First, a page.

All sewn up! Grafham Grand Prix goes to the Fourteeners

24 Oct All sewn up! Grafham Grand Prix goes to the Fourteeners

All sewn up! Grafham Grand Prix goes to the Fourteeners

Dick Johnson / Howard Steavenson

With Christmas out of the way, veteran Fourteener Howard Steavenson took to the water on December 30 to shed some of the turkey and mince pies.

It was Grafham Grand Prix time!

Almost 170 boats sailed in four classes and Howard, crewed by Adam Ovington and one other Fourteen were entered with 31 other boats in Fast Handicap.

Two races made up the day and with a reasonable eight to ten mph in the morning, dropping to about five in the afternoon, there was enough to get the boats round the course.

B14s made up the biggest class within Fast Handicap, followed by the RS 800s but Howard and Adam weren’t phased and showed them the way round at worst circulating in the top four, This included beating a couple of cats, on the water.

After the race was shortened to four laps, Howard and Adam were 3rd on the water, but corrected out as comfortable winners on handicap ahead of a couple of B14s and a 49er.

After suitable ministrations on frozen extremities and enough food to fuel Howard for the afternoon’s efforts, the intrepid duo were out on the water again for the second race.

Tynemouth’s finest went for a middle of the line start and slotted neatly into their place in the top four once again as they headed up the middle of the first beat.

This time, however, in the lighter winds, the RS800s and the B14s were closer to hand. The breeze continued to drop throughout the race and while the 49er pulled away at the front, Howard and Adam maintained their position in second, followed by the cats who were eventually overhauled by B14s and RS800s.

Despite the light breeze not being the best of conditions for a T-foil 14, Howard and Adam maintained their position on the water, though at the finish it was not at all clear who had won. Had the 49er been far enough ahead or were the B14s close enough to nick the win?

In the end, Fourteen’s finest had done enough to take the second race to add to the first, convincing the upstarts that our boats really are best. Well done to Howard and Adam.

It wouldn’t be Howard if he hadn’t got something to say about the day.

What follows is an interesting comment on the race and on the skills of past Fourteeners who had opted to sail the race in other classes.

“Thanks for the kind words. However, as you are well aware, 85 percent of winning in a 14 is down to the crew so its Adam Ovington you should be congratulating!.

“In fact the conditions were in our favour. We were flat out twin wiring for most of the time using all the power in the rig and foils whilst 49ers and B14’s were not fully hiking so we made full use of our handicap – still I think the B14’s got a bit of a shock when we lapped most of them in the first race! – As did the leading 49er when we led them on the water for the first lap of the 2nd race – and beat the 2nd 49er to the finish!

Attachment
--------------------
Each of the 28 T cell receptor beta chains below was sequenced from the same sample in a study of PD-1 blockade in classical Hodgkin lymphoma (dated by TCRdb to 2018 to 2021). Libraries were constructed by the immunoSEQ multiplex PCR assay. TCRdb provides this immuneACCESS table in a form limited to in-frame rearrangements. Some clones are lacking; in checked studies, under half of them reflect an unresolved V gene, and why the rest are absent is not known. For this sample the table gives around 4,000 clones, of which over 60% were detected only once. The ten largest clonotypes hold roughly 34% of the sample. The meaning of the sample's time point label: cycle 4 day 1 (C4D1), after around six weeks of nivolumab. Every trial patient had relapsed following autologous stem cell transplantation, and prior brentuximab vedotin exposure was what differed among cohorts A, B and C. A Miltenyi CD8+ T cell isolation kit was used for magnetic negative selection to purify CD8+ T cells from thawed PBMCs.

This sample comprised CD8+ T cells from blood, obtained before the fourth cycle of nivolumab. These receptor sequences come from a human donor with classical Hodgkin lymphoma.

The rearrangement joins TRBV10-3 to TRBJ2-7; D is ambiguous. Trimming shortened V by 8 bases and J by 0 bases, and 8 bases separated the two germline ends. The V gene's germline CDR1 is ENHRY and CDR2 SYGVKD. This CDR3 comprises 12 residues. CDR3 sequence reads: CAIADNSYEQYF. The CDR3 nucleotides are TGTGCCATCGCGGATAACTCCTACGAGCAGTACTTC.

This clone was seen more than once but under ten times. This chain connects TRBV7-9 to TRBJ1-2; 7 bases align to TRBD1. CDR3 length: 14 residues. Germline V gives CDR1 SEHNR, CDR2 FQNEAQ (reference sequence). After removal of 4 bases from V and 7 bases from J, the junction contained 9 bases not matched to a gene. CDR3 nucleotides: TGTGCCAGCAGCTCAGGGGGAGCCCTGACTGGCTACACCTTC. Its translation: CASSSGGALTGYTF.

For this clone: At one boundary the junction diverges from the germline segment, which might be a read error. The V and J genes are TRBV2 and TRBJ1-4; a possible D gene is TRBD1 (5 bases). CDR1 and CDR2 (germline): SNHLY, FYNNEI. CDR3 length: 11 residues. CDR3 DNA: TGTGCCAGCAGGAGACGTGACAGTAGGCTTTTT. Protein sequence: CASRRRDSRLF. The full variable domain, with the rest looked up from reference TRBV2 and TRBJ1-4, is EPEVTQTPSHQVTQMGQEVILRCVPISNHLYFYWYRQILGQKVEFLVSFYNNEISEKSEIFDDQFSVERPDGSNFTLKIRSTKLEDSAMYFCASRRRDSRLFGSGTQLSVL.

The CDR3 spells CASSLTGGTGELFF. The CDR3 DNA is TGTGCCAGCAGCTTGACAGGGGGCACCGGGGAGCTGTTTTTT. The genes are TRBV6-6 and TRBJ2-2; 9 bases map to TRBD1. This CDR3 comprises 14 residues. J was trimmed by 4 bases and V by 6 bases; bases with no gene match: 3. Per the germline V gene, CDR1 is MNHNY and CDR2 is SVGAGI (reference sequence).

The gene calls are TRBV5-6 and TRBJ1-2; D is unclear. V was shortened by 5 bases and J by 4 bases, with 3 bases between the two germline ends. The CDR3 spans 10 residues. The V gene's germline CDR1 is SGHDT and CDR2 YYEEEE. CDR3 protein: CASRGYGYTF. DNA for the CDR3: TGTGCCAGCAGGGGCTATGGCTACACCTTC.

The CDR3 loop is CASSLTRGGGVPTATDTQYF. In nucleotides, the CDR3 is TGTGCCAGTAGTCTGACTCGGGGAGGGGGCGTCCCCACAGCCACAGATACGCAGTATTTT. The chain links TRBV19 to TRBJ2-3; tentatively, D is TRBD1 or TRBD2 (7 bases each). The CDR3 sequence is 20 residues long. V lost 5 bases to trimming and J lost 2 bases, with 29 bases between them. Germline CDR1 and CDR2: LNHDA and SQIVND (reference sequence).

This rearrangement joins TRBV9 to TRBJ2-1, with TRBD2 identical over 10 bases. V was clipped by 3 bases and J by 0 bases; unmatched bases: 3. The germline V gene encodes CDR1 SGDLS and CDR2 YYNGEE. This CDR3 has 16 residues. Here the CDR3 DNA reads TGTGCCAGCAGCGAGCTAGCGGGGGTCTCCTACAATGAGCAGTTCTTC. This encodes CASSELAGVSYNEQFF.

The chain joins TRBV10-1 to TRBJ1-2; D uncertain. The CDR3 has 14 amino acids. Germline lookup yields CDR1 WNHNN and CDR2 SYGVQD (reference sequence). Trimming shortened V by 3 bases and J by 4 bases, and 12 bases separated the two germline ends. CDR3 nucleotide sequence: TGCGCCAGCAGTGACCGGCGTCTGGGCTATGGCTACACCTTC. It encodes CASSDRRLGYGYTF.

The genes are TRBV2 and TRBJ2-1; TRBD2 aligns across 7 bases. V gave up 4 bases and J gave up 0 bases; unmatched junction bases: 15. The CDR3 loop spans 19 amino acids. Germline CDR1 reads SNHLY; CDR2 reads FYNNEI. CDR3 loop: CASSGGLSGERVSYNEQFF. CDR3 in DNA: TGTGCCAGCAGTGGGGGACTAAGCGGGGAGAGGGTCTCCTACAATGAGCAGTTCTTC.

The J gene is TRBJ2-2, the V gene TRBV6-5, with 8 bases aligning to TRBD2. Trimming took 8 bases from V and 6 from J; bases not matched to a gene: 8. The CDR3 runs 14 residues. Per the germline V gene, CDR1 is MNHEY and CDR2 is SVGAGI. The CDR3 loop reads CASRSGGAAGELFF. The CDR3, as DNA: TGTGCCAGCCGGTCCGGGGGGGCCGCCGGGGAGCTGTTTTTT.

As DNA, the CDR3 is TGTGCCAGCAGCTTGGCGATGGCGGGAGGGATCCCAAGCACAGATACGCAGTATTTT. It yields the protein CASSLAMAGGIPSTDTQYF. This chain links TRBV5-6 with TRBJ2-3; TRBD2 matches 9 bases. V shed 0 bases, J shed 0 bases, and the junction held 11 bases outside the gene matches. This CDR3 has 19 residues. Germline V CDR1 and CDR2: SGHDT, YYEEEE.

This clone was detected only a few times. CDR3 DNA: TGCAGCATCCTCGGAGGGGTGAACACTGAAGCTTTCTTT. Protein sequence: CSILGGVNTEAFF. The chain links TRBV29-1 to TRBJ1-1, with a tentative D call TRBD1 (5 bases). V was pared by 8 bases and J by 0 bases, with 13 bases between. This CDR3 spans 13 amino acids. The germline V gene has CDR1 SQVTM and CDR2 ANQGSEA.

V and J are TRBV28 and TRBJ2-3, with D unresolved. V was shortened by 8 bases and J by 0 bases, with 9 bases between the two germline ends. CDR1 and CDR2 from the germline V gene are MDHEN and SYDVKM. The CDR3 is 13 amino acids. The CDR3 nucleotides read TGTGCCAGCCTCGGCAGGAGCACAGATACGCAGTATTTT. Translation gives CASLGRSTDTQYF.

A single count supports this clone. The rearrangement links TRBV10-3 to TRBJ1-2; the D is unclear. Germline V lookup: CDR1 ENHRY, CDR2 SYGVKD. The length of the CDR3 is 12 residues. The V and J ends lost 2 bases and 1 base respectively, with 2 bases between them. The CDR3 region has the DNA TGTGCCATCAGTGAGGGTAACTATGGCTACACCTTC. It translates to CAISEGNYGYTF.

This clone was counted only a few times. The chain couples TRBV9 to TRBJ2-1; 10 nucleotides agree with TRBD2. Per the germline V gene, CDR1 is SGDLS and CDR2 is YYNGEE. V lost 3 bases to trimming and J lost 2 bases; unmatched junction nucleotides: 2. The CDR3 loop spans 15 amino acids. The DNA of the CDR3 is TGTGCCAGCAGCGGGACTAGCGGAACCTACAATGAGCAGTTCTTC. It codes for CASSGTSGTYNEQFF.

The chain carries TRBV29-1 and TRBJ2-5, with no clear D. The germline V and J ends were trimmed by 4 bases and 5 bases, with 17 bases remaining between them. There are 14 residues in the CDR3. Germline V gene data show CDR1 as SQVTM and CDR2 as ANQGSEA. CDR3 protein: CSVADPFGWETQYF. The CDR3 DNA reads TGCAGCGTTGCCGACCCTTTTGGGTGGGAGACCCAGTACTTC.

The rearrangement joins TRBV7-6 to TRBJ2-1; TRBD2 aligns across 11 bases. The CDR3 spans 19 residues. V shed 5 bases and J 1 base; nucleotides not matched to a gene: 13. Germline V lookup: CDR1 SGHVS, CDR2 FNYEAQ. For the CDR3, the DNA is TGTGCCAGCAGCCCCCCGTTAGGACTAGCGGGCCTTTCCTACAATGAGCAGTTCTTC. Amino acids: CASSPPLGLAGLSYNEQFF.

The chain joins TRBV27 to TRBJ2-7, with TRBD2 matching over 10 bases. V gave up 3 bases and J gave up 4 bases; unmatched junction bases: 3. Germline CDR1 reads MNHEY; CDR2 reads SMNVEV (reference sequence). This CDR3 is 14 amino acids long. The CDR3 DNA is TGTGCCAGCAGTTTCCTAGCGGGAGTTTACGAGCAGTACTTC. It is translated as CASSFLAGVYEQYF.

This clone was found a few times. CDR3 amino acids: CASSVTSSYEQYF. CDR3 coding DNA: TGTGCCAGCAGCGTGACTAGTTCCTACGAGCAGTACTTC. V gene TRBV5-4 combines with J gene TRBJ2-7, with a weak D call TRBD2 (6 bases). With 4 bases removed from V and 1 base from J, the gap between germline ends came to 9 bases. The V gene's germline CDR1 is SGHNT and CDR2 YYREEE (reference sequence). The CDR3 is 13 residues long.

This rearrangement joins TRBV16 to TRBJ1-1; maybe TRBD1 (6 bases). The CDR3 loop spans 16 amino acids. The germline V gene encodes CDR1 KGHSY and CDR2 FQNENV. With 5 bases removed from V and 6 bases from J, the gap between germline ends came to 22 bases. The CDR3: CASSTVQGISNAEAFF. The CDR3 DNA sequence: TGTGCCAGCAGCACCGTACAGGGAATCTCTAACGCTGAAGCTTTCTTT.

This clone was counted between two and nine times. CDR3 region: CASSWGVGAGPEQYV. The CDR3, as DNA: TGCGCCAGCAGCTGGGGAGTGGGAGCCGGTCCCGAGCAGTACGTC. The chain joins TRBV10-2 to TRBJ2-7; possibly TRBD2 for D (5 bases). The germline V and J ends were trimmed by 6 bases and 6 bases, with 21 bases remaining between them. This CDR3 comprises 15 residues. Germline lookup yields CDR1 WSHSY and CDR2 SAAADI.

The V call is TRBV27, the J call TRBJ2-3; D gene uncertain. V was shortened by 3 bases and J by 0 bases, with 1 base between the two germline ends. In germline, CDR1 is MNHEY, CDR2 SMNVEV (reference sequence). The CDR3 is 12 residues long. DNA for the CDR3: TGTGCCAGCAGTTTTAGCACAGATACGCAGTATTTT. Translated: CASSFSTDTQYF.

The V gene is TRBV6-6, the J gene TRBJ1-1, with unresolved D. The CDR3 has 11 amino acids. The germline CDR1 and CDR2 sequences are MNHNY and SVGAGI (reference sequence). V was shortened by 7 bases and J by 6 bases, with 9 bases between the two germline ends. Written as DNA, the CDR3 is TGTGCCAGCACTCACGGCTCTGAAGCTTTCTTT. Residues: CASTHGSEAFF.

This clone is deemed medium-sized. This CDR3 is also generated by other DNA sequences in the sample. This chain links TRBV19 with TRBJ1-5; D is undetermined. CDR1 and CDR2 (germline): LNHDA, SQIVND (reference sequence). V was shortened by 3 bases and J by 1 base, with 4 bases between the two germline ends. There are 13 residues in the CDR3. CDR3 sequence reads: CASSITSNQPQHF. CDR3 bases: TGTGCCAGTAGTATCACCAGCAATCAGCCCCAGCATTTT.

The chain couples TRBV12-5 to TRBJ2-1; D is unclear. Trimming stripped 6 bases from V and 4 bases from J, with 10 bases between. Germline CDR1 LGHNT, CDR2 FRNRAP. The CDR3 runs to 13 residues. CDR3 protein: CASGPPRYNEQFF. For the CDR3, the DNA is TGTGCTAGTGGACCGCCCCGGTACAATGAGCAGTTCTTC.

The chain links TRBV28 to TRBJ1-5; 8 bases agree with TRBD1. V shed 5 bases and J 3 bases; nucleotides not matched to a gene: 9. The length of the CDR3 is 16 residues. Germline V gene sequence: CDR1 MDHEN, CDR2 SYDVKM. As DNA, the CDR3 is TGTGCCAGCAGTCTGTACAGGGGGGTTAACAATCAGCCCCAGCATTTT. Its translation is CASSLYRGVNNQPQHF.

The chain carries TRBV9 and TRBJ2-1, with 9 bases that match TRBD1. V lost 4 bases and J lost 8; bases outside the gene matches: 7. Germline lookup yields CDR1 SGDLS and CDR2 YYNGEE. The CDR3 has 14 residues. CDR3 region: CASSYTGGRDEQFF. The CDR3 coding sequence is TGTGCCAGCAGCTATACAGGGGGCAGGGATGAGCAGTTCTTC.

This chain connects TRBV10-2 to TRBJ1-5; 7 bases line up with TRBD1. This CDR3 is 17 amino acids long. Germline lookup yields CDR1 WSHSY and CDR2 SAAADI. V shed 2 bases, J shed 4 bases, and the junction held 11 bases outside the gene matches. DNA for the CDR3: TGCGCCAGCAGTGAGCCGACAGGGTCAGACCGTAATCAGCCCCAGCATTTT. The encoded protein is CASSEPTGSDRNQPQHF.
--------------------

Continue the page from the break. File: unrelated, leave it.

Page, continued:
“It would appear that I’m at last learning to sail a modern 14 a bit better despite the state of my fitness – but it helps when the crew can get me out of jail!

“There is a photo in the Yachts and Yachting report, taken along the start line of the second race which disproves the yells from some nearby RS800 sailors who were insistent that I was over the line at the start. I knew I wasn’t as I had the usual Grafham transit (on the electricity pylon – as it always is at Grafham!) –  I told them that before they start telling me I’m over – they should find out where the start line actually is!

“The results at Grafham really do give the 14 Class something to shout about, as follows:

“The event is split into four divisions each with their own start: Fast Handicap; Medium Handicap; Slow Handicap and Singlehanders.

“Have a look at the results. No less than three of the four divisions were won by genuine 14 sailors:

“Ian Pinnell (our current POW points champion) won Medium Handicap in a 505;  Chris Lewns (sailed 14s for years with Jarrod Simpson) won the Slow handicap in a Merlin Rocket; and Adam and I got the Fast Handicap.

“In fact after the prize giving I was desperately enquiring about the winner of the Singlehanders to see if he had any 14 sailing under his belt so we could claim a clean sweep!

“There was an amusing moment when all the winners were asked to line up for a photo after prize giving when I deliberately delayed the photographer by shaking each winner’s hand in turn, congratulating them on their win and saying, in as loud a voice as possible, so all assembled could hear, “another 14 sailor” as I shook their hand.

“I hope the message was driven home! – but no harm in telling everyone that 14 sailors generally kicked ass at the Grafham Grand Prix!”

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